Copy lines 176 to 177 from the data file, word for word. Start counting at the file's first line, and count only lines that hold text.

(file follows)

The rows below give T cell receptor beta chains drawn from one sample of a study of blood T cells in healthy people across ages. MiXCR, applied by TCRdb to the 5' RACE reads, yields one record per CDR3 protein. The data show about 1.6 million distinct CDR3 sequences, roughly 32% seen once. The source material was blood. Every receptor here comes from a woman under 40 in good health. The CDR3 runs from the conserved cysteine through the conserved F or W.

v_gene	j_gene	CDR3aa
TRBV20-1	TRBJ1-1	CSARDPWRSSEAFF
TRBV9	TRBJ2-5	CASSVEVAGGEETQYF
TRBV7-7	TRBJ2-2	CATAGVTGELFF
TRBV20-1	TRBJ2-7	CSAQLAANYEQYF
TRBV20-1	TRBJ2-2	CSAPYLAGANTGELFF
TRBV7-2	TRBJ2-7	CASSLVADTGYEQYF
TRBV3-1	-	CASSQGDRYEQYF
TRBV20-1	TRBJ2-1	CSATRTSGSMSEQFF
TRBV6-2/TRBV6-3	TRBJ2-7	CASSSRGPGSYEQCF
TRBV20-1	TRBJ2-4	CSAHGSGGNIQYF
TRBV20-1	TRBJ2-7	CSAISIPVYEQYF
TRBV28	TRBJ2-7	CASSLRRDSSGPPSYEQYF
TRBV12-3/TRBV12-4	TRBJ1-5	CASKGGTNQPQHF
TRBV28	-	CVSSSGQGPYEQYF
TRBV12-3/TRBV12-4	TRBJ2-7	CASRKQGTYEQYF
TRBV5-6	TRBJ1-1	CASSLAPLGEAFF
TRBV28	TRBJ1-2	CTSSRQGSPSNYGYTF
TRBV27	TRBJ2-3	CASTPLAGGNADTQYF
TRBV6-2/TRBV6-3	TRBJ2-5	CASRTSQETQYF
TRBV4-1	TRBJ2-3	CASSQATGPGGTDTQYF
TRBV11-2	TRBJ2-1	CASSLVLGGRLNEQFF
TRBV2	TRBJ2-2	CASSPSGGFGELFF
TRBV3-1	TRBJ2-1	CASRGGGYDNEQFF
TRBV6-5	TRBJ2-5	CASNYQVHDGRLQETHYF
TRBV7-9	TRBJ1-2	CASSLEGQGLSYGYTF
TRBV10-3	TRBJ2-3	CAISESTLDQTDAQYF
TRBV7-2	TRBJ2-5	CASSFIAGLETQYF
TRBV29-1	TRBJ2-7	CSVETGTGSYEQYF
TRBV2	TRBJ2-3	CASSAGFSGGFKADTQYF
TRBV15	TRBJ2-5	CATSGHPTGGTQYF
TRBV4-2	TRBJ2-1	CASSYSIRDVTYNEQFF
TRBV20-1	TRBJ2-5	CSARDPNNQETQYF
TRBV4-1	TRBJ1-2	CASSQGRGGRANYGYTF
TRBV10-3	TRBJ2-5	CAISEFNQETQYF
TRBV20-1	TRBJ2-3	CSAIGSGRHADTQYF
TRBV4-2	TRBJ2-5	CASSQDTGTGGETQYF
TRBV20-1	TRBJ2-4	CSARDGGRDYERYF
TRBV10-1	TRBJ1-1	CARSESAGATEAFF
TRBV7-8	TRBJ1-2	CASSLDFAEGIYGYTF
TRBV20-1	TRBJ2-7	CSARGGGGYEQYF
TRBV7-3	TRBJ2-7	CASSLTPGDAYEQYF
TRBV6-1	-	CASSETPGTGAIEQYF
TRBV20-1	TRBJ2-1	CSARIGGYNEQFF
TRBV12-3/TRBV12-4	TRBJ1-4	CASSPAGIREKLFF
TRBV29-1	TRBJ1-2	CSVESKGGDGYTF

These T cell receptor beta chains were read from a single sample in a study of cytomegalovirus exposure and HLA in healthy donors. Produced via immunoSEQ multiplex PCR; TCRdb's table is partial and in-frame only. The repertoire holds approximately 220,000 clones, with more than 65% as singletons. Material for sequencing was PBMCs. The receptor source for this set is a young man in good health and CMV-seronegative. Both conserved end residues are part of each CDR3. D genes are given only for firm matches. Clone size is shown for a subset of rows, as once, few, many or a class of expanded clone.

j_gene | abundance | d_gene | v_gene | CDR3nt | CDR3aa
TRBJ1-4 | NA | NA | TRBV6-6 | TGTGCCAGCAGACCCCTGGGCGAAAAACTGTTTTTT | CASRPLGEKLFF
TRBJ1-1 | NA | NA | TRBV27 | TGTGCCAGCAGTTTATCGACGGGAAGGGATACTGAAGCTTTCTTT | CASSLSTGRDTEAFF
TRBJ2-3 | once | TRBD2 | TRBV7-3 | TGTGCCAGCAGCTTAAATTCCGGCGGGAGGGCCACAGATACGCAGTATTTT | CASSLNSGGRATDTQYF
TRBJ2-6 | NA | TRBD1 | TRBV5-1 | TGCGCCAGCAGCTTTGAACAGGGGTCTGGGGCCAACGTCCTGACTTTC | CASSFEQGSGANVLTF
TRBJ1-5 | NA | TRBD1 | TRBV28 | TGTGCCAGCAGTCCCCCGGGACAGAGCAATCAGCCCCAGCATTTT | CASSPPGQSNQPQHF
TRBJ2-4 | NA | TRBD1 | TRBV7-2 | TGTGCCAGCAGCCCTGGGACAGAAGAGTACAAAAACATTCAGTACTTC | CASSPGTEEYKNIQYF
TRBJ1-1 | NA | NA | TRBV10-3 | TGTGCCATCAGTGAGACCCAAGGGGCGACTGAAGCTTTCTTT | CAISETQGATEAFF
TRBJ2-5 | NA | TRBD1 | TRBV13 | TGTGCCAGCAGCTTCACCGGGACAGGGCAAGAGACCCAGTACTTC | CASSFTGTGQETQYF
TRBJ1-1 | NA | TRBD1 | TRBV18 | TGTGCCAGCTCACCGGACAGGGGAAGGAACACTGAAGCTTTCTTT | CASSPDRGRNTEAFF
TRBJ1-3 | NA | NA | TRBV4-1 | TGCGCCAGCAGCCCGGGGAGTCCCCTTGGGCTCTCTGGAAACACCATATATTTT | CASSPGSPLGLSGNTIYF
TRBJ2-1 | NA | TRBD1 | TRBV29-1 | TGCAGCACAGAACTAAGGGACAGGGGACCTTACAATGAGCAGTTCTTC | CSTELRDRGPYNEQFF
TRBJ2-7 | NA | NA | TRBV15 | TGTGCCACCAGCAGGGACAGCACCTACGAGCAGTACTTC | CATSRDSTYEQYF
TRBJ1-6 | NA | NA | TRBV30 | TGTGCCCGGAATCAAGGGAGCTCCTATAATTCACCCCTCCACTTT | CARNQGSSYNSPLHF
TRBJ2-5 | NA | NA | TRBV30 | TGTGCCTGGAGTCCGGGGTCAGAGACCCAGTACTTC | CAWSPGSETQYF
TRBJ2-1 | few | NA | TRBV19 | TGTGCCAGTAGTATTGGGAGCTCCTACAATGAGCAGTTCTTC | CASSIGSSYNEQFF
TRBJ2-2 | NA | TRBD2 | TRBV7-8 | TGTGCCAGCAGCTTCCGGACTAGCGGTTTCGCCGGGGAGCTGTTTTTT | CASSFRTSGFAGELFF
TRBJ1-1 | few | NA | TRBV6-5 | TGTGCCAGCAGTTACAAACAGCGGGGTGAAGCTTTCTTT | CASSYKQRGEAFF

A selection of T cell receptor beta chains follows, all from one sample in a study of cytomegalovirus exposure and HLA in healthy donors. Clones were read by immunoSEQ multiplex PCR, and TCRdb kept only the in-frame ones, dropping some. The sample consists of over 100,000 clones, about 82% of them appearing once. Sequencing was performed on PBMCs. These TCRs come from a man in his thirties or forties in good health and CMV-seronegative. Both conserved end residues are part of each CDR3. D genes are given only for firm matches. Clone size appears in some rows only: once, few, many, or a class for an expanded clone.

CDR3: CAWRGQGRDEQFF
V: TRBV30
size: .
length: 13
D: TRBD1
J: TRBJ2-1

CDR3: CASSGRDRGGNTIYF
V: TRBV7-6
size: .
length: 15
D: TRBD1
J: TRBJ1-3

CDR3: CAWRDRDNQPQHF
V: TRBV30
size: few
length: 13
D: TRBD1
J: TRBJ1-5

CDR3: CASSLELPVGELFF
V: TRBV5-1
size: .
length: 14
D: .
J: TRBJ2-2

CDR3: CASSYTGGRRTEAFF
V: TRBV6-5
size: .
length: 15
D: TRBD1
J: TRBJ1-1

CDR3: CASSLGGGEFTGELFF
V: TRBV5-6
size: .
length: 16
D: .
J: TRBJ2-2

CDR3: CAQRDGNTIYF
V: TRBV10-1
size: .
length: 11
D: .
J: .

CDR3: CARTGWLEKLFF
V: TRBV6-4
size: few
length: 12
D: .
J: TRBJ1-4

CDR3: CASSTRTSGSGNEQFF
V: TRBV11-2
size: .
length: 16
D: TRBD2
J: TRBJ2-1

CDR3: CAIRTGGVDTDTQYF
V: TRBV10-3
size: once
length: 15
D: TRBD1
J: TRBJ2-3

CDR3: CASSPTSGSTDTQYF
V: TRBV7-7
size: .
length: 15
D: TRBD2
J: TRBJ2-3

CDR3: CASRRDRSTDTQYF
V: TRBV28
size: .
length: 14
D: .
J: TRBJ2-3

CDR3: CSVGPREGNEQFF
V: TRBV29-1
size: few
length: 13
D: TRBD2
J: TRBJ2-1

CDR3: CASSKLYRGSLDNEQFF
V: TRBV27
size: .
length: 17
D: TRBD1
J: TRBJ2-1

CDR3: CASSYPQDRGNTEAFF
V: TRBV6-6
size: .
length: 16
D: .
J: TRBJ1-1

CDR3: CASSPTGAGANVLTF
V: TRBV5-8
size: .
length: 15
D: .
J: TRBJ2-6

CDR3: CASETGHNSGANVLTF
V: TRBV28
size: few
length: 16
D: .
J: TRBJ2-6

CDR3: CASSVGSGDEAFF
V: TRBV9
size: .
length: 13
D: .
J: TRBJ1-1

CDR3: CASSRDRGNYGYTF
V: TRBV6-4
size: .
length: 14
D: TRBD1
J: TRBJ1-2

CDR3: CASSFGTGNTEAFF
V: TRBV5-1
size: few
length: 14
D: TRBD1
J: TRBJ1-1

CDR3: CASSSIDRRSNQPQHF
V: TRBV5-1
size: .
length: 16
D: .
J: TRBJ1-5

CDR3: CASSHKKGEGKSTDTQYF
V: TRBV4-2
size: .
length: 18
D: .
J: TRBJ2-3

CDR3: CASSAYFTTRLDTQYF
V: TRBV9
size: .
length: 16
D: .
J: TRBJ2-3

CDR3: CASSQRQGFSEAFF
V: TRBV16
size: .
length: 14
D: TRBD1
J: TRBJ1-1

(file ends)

CDR3: CASSRDRGNYGYTF
V: TRBV6-4